We recently met friends in Ghent, Belgium which was very worthwhile. Not only was their a flea market on where i bought some 30 Viewmaster reels but also found "Toys & Things" which was a shop in the Antiek-Depot. Great choice, not only in the shop but through the depot as well which consisted of other antique dealers.
When visiting Collect-Hit the other week I picked up a leaflet of the Le Musée du Jouet de Bruxelles and when going back for something else a week later I thought it would be good to go see it.
The museum is located in a beautiful 1900 family mansion and has toys from the 1830 to today. More than 30,000 items and as it seems increasing daily (donations of toys old and new were delivered by members of the public while I visited!). Toys are everywhere over three floors: in beautiful cabinets, on the walls, on the floor and whereever there is room!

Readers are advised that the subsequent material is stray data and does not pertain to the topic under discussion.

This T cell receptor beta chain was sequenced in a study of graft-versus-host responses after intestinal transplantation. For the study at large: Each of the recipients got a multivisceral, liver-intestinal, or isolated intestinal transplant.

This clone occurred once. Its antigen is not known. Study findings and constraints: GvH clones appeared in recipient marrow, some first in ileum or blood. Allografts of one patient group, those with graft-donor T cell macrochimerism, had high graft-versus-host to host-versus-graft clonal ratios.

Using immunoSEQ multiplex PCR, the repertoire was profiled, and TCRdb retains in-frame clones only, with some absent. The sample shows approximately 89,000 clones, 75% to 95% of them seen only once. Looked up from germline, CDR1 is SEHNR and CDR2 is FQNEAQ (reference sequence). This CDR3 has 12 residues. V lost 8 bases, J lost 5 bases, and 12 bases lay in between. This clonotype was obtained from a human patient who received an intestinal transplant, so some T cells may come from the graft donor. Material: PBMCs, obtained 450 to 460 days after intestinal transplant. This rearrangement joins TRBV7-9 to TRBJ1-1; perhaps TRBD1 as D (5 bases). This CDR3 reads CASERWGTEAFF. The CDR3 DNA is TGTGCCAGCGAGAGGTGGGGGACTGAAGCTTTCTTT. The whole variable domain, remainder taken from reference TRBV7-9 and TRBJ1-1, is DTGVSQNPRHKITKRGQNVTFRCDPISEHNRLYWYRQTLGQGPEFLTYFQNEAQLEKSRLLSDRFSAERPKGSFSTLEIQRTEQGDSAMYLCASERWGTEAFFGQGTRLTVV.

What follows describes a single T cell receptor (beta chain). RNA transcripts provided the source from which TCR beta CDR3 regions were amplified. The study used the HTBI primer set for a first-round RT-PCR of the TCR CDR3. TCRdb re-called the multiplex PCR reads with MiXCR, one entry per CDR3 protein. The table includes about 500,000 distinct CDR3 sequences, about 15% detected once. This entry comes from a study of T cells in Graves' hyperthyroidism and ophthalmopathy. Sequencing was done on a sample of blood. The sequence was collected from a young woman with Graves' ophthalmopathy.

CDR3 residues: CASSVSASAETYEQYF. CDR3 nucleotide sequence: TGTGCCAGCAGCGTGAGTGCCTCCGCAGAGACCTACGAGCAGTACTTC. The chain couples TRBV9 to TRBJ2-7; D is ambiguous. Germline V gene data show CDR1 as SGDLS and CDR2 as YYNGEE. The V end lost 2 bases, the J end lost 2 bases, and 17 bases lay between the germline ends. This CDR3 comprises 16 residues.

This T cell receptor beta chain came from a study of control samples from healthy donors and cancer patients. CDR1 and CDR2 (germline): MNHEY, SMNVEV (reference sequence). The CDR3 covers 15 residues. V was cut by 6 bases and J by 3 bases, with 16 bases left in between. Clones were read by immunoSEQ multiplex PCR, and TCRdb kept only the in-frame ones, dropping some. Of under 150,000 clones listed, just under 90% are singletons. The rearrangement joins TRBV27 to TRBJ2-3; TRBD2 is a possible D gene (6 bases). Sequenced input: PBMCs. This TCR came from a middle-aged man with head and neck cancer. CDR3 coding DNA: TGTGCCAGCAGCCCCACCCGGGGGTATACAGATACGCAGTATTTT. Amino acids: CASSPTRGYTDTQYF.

Since we were told it would be a rainy day we thought we check out a Medieval Castle instead of the beach during the last family trip to Normandy, France. While driving along we see the marvellous Poterie du Mesnil de Bavent!
While I thought they were founded in 1985 by brothers Martin, an engineer, and Friedhelm, a businessman, they are just celebrating their 20th anniversary. They got started building hardtops for convertibles. In 1993, however, the Brothers Wiesmann came out with their own vehicle curvaceous and retro-tastic coupe and roadster. Above Siku's version in orange. Ricardo also wrote a fun article on some Revell models here. Some years back (before having children) I was getting excited and got the then catalogue.
Time is flying by and it already two Saturdays ago that I went to Norman's alreay traditional show in London (last Saturday I wend to the Dinky Toys Collectors Association Annual Meet-up in Derby that was equally splendid).
I took some photos of some of the dealers whose stalls I always check (although they will complain that I rarely buy anything).
Read about this today and thought this could become a very useful tool. The detailed service records of 250,000 medieval soldiers have gone online. The database of those who fought in the Hundred Years War reveals salaries, sickness records and who was knighted.